Public Financing of Professional Sports Stadiums

Megan McArdle argues, not unreasonably, that “if the Yankees want a $1.3 billion stadium, they should pay for it themselves.”

Instinctively, I agree. Practically, however, it’s not that simple. Big league sports franchises are an incredibly scarce resource and municipalities are willing to bid for the advantages, psychic and real, that attach to having one. I examined the issue some years back for Tech Central Station in a piece called, “Applying Free Market Logic to an Unfree Market.” Looking at the recent history of bidding wars for NFL teams, I noted that,

The mere threat of relocation has secured several teams better stadium deals. Several cities — Oakland, Baltimore, St. Louis, Cleveland, and Houston — that declined to pay up to keep their current teams wound up paying even more a few years later to lure other teams or secure an expansion team. Charlotte and Jacksonville competed with former NFL cities and others who hoped to be elevated to “big league” status to obtain their franchises, and had to provide substantial funding for a state-of-the-art facility to win their bids.

[…]

While libertarians rightly bemoan the notion of forcing taxpayers to subsidize wealthy team owners, they should understand that the market works both ways. If sports leagues have the leverage to demand public financing of stadia as a precondition for moving a franchise to a city, they would be foolish not to use it.

Luring a professional sports team is difficult and generally not economically smart. It is rather galling that the vast majority of a town’s residents who will never attend a game are forced to pay for the privilege of added traffic congestion. Nonetheless, there are plenty of cities out there begging for a team. Public subsidies for arenas are the cost of playing.

In the specific case of the Yankees, who derive phenomenal benefit from the local media market, the city is presumably in a better bargaining position. The Steinbrenners would be foolish to move the team to, say, Charlotte. Then again, New York City has “lost” both of its NFL franchises, the Jets and the Giants, to neighboring New Jersey, which has kicked in the money to build two consecutive stadiums.

FILED UNDER: Economics and Business, Sports, ,
James Joyner
About James Joyner
James Joyner is Professor and Department Head of Security Studies at Marine Corps University's Command and Staff College and a nonresident senior fellow at the Scowcroft Center for Strategy and Security at the Atlantic Council. He's a former Army officer and Desert Storm vet. Views expressed here are his own. Follow James on Twitter @DrJJoyner.

Comments

  1. Bithead says:

    In the specific case of the Yankees, who derive phenomenal benefit from the local media market, the city is presumably in a better bargaining position. The Steinbrenners would be foolish to move the team to, say, Charlotte. Then again, New York City has “lost” both of its NFL franchises, the Jets and the Giants, to neighboring New Jersey, which has kicked in the money to build two consecutive stadiums.

    Of course the issue here, is the tourism dollars brought on by the Yankees being there, which I expect far outstrips the 1.3 billion they’re asking for.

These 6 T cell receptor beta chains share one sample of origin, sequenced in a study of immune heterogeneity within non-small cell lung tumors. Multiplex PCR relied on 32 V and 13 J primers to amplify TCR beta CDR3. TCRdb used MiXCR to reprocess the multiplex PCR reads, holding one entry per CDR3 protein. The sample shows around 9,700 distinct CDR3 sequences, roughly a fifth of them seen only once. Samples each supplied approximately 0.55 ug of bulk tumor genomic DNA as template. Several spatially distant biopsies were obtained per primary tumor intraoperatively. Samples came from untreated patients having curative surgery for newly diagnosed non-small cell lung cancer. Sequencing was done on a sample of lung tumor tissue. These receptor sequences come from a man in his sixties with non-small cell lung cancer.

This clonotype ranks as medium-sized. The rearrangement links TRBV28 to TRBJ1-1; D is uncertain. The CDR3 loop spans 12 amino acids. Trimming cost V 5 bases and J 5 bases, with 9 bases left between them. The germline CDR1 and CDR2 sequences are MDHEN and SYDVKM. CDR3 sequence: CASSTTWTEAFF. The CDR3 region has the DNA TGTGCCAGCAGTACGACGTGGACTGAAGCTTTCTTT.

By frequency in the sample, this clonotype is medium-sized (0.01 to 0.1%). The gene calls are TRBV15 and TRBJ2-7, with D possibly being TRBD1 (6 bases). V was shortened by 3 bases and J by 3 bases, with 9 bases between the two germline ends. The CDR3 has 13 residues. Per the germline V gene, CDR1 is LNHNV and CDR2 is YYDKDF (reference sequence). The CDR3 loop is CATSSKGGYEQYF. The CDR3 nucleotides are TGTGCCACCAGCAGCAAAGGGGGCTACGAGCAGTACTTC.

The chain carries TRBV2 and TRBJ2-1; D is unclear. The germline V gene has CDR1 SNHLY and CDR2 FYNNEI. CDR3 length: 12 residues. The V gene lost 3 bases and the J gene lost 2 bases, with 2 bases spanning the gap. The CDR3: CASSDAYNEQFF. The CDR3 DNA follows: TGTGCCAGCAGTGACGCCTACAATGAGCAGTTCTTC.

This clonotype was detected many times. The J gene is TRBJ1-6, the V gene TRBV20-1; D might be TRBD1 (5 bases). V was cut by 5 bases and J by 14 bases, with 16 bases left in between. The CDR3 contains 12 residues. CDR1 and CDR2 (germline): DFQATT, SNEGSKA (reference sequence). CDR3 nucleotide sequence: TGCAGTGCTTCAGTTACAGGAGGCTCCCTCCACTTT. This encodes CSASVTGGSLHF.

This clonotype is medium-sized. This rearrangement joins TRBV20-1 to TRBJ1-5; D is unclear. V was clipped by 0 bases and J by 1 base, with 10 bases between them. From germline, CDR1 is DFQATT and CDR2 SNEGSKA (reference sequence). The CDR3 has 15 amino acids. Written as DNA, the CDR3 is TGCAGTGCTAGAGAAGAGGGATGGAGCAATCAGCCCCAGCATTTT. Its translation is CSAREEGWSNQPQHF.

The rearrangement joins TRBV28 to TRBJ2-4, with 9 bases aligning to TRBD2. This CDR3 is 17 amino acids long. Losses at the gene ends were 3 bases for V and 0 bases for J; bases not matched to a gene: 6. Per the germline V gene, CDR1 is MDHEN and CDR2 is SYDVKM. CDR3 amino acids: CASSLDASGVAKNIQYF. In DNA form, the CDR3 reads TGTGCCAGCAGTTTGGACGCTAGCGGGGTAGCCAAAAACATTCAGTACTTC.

Then again, given the ardor of some yankees fans, one wonders if this doesnt sross the line into government support of Religion…

    (smirk)

  2. Patrick T. McGuire says:

    Is there any flip-side to this? That is, do the teams have to pay any usage fees to play in the stadium in the form of a lease or something similar to offset the cost of building it? Is there any revenue sharing or taxes applicable to sales of team branded merchadise? What about the ad revenues from the stadium banners, who gets it?

    In short, is there any direct monetary gains to be realized by the stadium owners or do the teams get to own the stadium too?

  3. Jeffrey W. Baker says:

    There are obvious issues of urban design that this post doesn’t even approach. The new stadium for the Yankees is built upon a park in the Bronx. The stadium includes 9,000 subsidized parking spaces, paid for with the $225m tax-free public bond. The only jobs added to the neighborhood are an (estimated) 12 full time garage attendants at a whopping $11/hour. So the neighborhood loses several hundred acres of prime parkland, gains a few thousand bucks in annual wages, and also gains 9,000 cars worth of pollution and asthma per home game. Meanwhile, the Metro-North rail station that was supposed to serve the stadium will not be built.

    These public priorities seriously need to be rethought. The city is bankrolling free parking for thousands of Yankees fans from New Jersey while ignoring their own public transportation needs, which would be a much more appropriate application of public money.

  4. James Joyner says:

    In short, is there any direct monetary gains to be realized by the stadium owners or do the teams get to own the stadium too?

    The deals vary but usually the city gets some cut from concessions and whatnot. In all cases, though, the city counts on the ancillary benefits in tax revenues offsetting the costs.

  5. I do believe that most major league sports teams in the USA have plenty of money and if they want a stadium they should pay for it. They would have money, if they didn’t pay ridiculous salaries to ballplayers. Plus the supposed benefits they bring local communities are not all that great.